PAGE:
Limitations and Implications

The major limitation of this research is that it did not consider other variables that might have an impact on celebrity trustworthiness. On the one hand, this would allow establishing if there are any factors mediating the relationship between exposure to social media advertisement and trust in celebrities. On the other hand, such research would need to have an entirely different study design and consider a variety of specific celebrities. Another significant limitation was the use of a convenience sample and a small sample size. Using random sampling or other type of probability sampling, as well as obtaining a larger sample size would increase the validity and reliability of the research and allow generalizing the findings to other populations. Lastly, the question wording used in the questionnaire was not tested for reliability, which could cause a bias in the results.

All of these gaps could be filled by further research. Although this study did not identify a significant relationship between the growth of SMI advertisement and celebrity trustworthiness, it remains a topic worth observing, as any existing trends would be valuable for businesses seeking to advertise products or services on social media. For instance, further research could seek to establish particular characteristics or factors mediating the relationship between exposure to SMI advertisement and perceived celebrity trustworthiness. Moreover, studying the behavior of different celebrities with regards to paid advertisement might help to explain some of the effects observed in the current study.

Conclusion

The rise of social media platforms has given businesses more opportunities to interact with their customers. Despite the growth of SMI advertisement, celebrity advertisement and endorsement remains among the popular marketing practices used by businesses all over the world to promote their products or services. In the online context, celebrity advertisement can be just as beneficial, if the followers of the chosen celebrity are within the target customer audience of the company, service, or product. Nevertheless, the popularization of social media advertisement and the rise of SMIs creates significant concerns for celebrity advertisement and endorsement. Research suggests that most users can determine if a post is paid advertisement by looking at it; increased exposure to social media advertisement, on the other hand, might make people more skeptical to paid posts by SMIs or celebrities, as shown in the study.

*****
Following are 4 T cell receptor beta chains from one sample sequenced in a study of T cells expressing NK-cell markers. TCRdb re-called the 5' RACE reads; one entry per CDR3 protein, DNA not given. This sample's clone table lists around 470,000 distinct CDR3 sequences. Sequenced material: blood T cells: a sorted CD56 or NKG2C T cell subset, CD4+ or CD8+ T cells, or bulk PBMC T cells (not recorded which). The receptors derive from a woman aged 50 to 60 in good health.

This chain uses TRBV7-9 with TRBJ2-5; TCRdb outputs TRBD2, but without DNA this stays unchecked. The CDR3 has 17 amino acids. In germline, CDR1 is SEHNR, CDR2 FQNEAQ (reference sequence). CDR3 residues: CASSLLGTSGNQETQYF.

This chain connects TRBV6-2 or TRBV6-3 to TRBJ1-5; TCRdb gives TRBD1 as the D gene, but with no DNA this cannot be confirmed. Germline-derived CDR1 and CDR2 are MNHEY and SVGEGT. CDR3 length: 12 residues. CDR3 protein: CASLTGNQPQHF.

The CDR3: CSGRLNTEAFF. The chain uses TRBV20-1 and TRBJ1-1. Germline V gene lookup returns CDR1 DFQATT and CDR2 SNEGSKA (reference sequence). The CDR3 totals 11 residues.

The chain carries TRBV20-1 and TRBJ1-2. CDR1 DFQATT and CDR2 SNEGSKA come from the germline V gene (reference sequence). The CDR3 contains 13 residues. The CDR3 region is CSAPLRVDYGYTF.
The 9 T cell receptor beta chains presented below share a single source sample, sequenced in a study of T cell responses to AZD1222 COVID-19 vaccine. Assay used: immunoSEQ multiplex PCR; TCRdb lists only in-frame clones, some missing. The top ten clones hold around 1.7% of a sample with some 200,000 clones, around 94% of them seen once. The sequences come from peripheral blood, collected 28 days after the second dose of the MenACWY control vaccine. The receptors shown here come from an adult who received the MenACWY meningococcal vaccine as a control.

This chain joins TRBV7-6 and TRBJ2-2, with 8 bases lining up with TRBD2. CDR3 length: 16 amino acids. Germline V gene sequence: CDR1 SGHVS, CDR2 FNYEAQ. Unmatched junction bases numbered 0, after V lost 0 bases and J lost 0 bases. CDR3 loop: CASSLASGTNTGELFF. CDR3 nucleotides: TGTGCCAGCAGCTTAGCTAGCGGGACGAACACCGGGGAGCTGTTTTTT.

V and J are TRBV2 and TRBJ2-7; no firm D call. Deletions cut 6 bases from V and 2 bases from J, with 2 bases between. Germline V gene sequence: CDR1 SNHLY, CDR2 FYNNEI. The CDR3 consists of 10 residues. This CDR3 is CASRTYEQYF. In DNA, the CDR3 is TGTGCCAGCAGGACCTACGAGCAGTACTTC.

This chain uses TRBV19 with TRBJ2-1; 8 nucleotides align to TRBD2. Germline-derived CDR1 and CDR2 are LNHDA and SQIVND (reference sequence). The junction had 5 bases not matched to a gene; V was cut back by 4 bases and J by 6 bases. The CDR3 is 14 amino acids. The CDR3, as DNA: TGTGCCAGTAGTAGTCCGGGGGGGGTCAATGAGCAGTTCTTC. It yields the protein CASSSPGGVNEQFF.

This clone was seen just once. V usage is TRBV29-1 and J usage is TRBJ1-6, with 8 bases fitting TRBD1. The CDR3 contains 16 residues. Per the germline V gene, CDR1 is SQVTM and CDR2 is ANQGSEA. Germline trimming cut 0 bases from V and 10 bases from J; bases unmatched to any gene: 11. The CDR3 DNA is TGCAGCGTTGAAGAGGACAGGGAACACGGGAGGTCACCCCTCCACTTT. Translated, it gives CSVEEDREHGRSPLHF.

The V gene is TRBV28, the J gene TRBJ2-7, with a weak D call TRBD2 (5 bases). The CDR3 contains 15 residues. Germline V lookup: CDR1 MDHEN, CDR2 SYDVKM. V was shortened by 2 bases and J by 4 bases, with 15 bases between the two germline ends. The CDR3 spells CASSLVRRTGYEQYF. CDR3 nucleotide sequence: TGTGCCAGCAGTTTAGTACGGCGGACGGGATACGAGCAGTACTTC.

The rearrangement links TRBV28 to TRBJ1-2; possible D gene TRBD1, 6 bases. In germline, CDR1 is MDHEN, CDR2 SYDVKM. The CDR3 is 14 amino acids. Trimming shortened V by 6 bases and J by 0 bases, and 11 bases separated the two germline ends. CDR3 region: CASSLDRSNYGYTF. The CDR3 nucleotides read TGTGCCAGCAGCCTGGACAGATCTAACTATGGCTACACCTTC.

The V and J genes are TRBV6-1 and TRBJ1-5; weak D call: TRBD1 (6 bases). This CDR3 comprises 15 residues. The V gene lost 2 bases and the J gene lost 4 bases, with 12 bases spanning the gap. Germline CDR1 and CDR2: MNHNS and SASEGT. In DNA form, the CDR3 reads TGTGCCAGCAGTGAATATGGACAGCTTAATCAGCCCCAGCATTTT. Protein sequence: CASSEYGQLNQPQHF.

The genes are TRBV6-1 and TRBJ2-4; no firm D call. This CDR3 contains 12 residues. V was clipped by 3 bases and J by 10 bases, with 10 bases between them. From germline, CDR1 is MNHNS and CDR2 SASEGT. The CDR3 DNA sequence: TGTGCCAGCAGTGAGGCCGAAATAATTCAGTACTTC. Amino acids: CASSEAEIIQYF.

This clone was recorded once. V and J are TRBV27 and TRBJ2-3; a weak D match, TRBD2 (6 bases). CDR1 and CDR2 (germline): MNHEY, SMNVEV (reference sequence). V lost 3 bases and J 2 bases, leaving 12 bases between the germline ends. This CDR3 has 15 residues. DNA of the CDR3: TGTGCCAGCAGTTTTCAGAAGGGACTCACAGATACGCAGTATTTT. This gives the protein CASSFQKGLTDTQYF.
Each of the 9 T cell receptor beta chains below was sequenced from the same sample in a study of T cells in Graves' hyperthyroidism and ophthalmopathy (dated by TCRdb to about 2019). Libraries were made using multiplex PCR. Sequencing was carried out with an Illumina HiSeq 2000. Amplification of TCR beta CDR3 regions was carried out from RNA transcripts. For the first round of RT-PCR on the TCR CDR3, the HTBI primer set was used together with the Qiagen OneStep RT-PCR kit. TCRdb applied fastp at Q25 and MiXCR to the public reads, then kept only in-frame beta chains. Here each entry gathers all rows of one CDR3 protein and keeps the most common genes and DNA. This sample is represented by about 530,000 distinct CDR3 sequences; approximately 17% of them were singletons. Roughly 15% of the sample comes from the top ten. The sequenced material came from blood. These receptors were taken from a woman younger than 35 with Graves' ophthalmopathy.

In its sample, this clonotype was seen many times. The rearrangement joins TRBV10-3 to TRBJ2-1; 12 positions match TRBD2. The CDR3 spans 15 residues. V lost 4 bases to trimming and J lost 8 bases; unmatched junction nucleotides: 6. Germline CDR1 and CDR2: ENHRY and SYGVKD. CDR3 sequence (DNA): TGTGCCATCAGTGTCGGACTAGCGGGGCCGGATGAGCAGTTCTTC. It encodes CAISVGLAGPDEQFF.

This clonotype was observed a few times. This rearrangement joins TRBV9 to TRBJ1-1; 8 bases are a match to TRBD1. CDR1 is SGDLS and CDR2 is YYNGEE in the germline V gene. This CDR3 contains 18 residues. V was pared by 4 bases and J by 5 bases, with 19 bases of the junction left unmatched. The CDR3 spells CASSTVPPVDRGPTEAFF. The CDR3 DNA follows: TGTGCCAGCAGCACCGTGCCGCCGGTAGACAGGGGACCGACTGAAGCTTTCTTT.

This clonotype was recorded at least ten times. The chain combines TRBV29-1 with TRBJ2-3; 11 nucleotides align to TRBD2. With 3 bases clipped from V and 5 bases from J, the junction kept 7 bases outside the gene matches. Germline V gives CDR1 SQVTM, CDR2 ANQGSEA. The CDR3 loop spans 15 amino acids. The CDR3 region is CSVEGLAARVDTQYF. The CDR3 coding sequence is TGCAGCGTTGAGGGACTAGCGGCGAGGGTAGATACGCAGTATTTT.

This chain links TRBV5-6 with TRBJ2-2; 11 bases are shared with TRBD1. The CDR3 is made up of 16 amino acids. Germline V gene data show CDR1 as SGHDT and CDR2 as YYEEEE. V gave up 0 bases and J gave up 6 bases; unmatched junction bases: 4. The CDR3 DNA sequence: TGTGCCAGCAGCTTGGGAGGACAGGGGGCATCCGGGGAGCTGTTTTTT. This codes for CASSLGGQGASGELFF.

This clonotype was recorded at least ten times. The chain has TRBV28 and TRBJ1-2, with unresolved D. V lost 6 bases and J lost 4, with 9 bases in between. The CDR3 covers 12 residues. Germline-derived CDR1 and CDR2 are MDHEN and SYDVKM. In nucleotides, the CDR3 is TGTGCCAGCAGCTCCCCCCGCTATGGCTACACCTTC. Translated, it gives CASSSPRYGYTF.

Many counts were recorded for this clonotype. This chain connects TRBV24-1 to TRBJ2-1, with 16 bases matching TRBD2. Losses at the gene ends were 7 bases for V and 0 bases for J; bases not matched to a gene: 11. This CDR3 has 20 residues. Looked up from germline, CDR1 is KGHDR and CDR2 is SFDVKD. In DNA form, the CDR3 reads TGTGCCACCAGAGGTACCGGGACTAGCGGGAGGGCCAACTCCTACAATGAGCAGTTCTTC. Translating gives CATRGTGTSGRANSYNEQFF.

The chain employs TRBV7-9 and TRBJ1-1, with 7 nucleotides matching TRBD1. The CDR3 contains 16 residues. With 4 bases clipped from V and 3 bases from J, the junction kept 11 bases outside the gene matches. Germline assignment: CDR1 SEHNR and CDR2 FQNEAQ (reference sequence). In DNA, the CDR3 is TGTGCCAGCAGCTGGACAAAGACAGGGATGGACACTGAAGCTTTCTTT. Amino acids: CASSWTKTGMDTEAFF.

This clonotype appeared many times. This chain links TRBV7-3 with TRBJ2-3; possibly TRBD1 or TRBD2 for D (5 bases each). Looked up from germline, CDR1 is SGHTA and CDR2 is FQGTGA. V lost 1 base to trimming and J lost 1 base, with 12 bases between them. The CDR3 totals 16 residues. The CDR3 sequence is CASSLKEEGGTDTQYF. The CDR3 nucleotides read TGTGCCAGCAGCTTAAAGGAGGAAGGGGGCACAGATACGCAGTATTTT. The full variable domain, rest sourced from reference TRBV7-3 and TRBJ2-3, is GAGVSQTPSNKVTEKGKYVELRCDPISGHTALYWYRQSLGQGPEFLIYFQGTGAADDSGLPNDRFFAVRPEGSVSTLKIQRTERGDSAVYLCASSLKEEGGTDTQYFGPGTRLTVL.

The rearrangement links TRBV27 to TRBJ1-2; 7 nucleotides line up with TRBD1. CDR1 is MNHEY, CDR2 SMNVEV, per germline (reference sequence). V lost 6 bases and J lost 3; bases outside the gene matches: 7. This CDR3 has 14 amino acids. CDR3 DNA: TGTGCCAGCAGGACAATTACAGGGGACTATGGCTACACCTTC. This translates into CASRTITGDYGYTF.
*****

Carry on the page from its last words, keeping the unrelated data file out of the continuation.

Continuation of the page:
Celebrity trustworthiness is a powerful yet relatively unstudied phenomenon that could potentially impact celebrity credibility, thus increasing the effectiveness of the online advertisement. The primary hypothesis that this research aimed to test was that exposure to social media advertisement reduces perceived celebrity trustworthiness by making celebrity posts appear misleading. Although this hypothesis was not supported by research findings, there could be other factors, both internal and external, affecting this relationship. Therefore, further research on the concept of celebrity trustworthiness in the light of increased exposure to SMI advertisement could explain the findings of the present study.

Overall, the present study offers a useful overview of the concept of celebrity trustworthiness in terms of the previous research, respondents’ perceptions, and statistical analysis of the results. As indicated by the findings, celebrity advertisement is still moderately influential, and businesses should continue to use it in promoting their products to the target audience. However, further research on the issue is advised to explore the relationship between the popularization of SMI advertisement and trust in celebrities. Moreover, future studies should aim to obtain a larger sample size and use established question constructs in order to ensure a higher reliability.

References

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Djafarova, E., & Rushworth, C. (2017). Exploring the credibility of online celebrities’ Instagram profiles in influencing the purchase decisions of young female users. Computers in Human Behavior, 68(1), 1-7.